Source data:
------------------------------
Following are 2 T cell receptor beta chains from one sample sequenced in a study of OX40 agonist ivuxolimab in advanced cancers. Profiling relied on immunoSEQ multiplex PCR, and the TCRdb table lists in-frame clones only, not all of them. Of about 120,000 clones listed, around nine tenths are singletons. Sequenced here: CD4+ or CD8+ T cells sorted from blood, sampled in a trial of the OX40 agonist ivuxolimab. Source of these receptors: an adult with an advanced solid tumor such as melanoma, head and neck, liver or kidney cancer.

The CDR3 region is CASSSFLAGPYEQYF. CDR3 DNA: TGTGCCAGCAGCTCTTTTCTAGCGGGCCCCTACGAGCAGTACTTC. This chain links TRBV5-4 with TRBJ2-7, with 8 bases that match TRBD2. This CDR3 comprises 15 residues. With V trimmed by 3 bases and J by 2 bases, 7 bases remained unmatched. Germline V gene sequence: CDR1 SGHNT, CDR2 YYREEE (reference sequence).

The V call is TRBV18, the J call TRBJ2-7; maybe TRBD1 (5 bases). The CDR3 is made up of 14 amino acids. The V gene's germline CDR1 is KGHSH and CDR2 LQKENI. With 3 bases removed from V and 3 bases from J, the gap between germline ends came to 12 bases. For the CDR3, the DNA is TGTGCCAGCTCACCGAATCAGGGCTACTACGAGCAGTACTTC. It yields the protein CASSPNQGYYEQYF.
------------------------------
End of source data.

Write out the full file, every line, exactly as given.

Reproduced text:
Following are 2 T cell receptor beta chains from one sample sequenced in a study of OX40 agonist ivuxolimab in advanced cancers. Profiling relied on immunoSEQ multiplex PCR, and the TCRdb table lists in-frame clones only, not all of them. Of about 120,000 clones listed, around nine tenths are singletons. Sequenced here: CD4+ or CD8+ T cells sorted from blood, sampled in a trial of the OX40 agonist ivuxolimab. Source of these receptors: an adult with an advanced solid tumor such as melanoma, head and neck, liver or kidney cancer.

The CDR3 region is CASSSFLAGPYEQYF. CDR3 DNA: TGTGCCAGCAGCTCTTTTCTAGCGGGCCCCTACGAGCAGTACTTC. This chain links TRBV5-4 with TRBJ2-7, with 8 bases that match TRBD2. This CDR3 comprises 15 residues. With V trimmed by 3 bases and J by 2 bases, 7 bases remained unmatched. Germline V gene sequence: CDR1 SGHNT, CDR2 YYREEE (reference sequence).

The V call is TRBV18, the J call TRBJ2-7; maybe TRBD1 (5 bases). The CDR3 is made up of 14 amino acids. The V gene's germline CDR1 is KGHSH and CDR2 LQKENI. With 3 bases removed from V and 3 bases from J, the gap between germline ends came to 12 bases. For the CDR3, the DNA is TGTGCCAGCTCACCGAATCAGGGCTACTACGAGCAGTACTTC. It yields the protein CASSPNQGYYEQYF.